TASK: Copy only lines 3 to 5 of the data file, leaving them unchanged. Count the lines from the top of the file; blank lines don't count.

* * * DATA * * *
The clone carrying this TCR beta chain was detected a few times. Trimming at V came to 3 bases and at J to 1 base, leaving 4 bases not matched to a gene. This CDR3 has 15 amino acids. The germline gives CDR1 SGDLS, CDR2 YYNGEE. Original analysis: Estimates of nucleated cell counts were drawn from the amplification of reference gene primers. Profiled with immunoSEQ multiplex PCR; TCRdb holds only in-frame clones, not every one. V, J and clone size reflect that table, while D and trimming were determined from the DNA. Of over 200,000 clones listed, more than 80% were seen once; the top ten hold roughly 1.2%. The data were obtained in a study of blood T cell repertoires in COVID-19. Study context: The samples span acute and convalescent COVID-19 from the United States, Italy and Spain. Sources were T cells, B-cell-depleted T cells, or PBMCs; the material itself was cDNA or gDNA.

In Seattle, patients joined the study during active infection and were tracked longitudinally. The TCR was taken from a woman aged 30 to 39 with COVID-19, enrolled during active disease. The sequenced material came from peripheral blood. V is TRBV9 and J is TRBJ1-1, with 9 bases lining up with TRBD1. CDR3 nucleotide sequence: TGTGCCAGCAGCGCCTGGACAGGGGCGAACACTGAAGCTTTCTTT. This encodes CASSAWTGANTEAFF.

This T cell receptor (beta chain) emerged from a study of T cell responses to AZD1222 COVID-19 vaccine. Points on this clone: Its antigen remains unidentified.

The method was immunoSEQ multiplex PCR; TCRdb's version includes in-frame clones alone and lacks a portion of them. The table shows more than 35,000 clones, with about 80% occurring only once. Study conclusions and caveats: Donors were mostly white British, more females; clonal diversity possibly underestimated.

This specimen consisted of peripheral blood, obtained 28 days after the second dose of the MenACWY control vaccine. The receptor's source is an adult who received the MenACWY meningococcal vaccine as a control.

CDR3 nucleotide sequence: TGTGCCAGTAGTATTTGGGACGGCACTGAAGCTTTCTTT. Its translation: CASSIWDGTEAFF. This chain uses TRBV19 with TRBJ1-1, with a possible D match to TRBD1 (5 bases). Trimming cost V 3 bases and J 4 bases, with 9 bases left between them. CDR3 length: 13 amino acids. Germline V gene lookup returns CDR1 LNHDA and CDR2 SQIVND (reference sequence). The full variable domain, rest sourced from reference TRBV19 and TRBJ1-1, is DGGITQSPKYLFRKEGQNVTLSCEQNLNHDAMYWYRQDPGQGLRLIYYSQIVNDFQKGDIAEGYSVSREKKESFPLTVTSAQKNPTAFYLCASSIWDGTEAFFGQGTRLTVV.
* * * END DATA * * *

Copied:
This T cell receptor (beta chain) emerged from a study of T cell responses to AZD1222 COVID-19 vaccine. Points on this clone: Its antigen remains unidentified.

The method was immunoSEQ multiplex PCR; TCRdb's version includes in-frame clones alone and lacks a portion of them. The table shows more than 35,000 clones, with about 80% occurring only once. Study conclusions and caveats: Donors were mostly white British, more females; clonal diversity possibly underestimated.

This specimen consisted of peripheral blood, obtained 28 days after the second dose of the MenACWY control vaccine. The receptor's source is an adult who received the MenACWY meningococcal vaccine as a control.